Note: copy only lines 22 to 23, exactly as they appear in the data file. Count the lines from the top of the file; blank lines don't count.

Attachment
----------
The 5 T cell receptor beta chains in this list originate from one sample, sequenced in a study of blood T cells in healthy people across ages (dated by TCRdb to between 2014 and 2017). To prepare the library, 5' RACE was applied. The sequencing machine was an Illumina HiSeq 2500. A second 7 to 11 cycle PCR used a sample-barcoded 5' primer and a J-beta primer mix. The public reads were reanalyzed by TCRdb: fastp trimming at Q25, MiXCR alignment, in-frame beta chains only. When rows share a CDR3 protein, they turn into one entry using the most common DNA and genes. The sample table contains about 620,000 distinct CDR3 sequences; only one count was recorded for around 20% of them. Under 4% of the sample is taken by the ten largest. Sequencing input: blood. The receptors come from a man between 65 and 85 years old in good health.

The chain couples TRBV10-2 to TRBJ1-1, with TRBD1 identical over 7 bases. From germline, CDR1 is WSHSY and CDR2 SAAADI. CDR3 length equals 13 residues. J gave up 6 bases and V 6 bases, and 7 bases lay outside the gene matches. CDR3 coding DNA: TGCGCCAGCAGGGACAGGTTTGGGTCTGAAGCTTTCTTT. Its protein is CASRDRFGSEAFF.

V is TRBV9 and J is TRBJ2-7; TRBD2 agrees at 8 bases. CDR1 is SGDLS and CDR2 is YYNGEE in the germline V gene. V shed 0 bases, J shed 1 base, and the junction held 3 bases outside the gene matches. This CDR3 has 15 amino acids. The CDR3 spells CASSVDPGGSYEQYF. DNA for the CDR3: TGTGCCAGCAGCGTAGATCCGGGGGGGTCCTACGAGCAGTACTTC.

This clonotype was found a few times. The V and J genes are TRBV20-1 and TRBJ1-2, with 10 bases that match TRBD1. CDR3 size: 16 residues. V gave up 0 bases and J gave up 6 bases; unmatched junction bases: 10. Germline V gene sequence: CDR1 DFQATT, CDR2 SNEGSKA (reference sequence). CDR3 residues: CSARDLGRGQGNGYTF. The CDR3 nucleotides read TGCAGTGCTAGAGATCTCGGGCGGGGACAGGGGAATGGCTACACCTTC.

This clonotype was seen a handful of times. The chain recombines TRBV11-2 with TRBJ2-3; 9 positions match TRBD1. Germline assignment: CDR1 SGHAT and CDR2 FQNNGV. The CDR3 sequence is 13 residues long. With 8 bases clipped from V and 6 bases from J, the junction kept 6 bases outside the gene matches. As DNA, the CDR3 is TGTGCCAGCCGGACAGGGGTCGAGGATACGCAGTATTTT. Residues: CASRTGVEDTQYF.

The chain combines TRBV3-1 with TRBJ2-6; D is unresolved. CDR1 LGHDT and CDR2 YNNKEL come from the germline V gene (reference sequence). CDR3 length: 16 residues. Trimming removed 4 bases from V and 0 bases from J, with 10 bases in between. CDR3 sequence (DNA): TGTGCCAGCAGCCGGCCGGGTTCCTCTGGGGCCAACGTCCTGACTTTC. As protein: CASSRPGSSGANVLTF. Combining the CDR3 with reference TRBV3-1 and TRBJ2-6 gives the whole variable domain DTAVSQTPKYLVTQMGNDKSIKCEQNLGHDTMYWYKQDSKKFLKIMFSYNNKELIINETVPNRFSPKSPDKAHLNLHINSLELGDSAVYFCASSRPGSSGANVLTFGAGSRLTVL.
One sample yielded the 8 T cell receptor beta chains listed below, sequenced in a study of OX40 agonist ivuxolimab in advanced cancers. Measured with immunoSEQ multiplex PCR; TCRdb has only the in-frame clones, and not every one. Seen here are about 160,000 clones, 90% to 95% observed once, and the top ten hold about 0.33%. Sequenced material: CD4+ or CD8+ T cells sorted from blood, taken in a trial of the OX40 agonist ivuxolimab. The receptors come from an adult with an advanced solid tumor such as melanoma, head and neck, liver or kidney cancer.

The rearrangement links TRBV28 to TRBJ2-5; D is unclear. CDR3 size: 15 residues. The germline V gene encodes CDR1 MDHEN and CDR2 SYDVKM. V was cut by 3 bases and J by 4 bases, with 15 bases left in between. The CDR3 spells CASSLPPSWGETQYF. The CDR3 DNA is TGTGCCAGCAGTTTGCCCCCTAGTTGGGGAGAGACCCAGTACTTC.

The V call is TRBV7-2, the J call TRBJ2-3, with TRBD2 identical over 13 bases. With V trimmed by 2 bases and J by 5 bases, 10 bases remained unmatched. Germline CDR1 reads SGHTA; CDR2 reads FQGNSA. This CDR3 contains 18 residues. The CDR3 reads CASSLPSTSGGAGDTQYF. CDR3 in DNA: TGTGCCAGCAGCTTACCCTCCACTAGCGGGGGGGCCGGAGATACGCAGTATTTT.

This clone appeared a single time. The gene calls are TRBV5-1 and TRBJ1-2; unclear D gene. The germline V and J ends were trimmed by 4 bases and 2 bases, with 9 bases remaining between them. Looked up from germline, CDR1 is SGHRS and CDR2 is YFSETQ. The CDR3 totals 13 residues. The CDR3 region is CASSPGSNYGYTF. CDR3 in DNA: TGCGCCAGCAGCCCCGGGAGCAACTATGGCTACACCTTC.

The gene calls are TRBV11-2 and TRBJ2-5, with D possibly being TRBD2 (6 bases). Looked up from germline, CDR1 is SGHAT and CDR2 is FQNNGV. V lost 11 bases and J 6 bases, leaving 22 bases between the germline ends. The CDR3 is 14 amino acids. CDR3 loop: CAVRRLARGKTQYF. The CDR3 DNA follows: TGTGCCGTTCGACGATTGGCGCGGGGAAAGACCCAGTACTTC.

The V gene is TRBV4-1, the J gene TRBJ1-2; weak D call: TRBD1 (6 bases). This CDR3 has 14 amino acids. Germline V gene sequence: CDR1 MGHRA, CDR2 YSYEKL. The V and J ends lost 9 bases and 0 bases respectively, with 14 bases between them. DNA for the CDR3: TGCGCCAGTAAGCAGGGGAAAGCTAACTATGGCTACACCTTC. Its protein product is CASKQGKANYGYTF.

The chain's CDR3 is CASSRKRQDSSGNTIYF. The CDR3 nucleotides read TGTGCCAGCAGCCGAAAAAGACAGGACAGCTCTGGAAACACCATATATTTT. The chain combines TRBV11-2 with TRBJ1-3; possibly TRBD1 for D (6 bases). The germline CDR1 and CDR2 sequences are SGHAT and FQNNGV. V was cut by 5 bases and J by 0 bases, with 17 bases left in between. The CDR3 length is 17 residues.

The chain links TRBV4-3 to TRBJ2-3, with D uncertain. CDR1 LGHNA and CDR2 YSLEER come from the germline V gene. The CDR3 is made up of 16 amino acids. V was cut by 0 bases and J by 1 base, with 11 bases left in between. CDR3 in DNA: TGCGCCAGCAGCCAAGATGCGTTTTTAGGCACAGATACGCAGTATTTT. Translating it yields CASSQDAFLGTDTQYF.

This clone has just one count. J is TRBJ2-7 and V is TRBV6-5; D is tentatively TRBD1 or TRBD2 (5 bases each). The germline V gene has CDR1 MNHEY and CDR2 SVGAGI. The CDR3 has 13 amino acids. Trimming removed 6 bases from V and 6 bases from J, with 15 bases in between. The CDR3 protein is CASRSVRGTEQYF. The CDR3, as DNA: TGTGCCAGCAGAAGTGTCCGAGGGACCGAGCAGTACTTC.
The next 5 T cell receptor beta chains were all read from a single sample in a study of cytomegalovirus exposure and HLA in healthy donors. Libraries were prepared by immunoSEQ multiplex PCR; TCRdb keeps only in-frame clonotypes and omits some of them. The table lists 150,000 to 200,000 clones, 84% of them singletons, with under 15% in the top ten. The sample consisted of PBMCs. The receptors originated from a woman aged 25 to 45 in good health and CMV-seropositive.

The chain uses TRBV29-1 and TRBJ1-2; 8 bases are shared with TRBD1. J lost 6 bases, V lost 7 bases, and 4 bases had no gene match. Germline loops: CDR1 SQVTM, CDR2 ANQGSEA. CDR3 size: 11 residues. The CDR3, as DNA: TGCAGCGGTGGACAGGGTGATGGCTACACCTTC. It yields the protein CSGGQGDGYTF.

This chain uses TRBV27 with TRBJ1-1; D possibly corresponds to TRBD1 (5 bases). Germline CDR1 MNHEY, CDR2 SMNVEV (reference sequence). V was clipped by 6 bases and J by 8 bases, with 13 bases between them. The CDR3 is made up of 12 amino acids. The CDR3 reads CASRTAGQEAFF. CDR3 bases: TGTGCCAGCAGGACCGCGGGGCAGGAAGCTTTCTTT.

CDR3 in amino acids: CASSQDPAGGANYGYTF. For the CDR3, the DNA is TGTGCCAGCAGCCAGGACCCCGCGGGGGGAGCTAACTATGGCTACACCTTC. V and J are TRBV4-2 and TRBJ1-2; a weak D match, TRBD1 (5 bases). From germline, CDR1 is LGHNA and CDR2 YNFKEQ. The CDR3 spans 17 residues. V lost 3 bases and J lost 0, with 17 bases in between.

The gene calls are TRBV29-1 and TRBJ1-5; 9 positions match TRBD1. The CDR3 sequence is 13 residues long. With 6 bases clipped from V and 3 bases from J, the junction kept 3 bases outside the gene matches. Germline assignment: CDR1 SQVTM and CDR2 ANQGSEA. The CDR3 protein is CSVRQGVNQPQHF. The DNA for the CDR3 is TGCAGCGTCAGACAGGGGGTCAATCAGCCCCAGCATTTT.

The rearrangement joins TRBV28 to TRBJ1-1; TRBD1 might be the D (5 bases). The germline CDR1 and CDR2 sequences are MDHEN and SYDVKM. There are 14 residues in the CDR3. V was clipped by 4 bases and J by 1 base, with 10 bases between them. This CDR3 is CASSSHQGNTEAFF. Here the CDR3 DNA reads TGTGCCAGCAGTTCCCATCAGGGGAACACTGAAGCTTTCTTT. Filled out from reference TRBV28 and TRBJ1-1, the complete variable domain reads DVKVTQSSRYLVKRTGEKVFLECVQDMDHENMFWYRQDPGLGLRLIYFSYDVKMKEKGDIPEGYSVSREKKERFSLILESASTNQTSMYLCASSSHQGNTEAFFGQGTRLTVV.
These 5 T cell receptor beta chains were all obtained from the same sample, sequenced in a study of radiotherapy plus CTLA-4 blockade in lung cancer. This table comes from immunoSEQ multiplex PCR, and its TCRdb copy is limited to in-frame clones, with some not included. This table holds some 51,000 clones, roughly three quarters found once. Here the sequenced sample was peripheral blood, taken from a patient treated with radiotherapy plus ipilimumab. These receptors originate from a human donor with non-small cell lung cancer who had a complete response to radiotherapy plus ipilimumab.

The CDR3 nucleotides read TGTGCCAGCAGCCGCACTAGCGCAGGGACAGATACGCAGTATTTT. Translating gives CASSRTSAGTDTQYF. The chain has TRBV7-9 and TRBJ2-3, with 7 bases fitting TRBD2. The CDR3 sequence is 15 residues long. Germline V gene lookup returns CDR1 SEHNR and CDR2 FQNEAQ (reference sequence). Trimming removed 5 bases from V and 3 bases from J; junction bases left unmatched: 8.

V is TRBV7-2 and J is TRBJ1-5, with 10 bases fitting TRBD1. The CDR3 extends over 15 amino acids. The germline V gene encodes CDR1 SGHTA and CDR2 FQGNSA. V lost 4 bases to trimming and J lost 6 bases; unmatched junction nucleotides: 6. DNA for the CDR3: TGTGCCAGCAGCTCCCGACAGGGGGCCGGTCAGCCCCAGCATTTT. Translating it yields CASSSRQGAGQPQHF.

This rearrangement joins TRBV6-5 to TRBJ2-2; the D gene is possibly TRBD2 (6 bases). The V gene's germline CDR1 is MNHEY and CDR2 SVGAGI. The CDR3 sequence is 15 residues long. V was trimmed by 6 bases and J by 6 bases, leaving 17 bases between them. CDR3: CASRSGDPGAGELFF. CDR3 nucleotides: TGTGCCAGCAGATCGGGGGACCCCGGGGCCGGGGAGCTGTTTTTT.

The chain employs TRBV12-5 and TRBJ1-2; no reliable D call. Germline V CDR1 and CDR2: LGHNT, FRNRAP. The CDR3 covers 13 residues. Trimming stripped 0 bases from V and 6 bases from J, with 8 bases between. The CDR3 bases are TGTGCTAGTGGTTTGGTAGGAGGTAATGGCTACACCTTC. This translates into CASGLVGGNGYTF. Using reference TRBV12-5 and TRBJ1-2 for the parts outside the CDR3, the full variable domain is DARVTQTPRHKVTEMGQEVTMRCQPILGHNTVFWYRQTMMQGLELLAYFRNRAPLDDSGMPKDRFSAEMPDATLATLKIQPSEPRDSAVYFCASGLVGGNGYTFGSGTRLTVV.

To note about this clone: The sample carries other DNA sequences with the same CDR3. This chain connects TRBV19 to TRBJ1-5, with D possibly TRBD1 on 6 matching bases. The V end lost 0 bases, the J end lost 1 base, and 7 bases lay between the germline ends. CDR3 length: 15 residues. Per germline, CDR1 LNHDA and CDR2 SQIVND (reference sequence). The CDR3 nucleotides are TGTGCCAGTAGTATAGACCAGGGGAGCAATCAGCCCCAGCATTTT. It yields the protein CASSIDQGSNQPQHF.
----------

These 5 T cell receptor beta chains were all obtained from the same sample, sequenced in a study of radiotherapy plus CTLA-4 blockade in lung cancer. This table comes from immunoSEQ multiplex PCR, and its TCRdb copy is limited to in-frame clones, with some not included. This table holds some 51,000 clones, roughly three quarters found once. Here the sequenced sample was peripheral blood, taken from a patient treated with radiotherapy plus ipilimumab. These receptors originate from a human donor with non-small cell lung cancer who had a complete response to radiotherapy plus ipilimumab.

The CDR3 nucleotides read TGTGCCAGCAGCCGCACTAGCGCAGGGACAGATACGCAGTATTTT. Translating gives CASSRTSAGTDTQYF. The chain has TRBV7-9 and TRBJ2-3, with 7 bases fitting TRBD2. The CDR3 sequence is 15 residues long. Germline V gene lookup returns CDR1 SEHNR and CDR2 FQNEAQ (reference sequence). Trimming removed 5 bases from V and 3 bases from J; junction bases left unmatched: 8.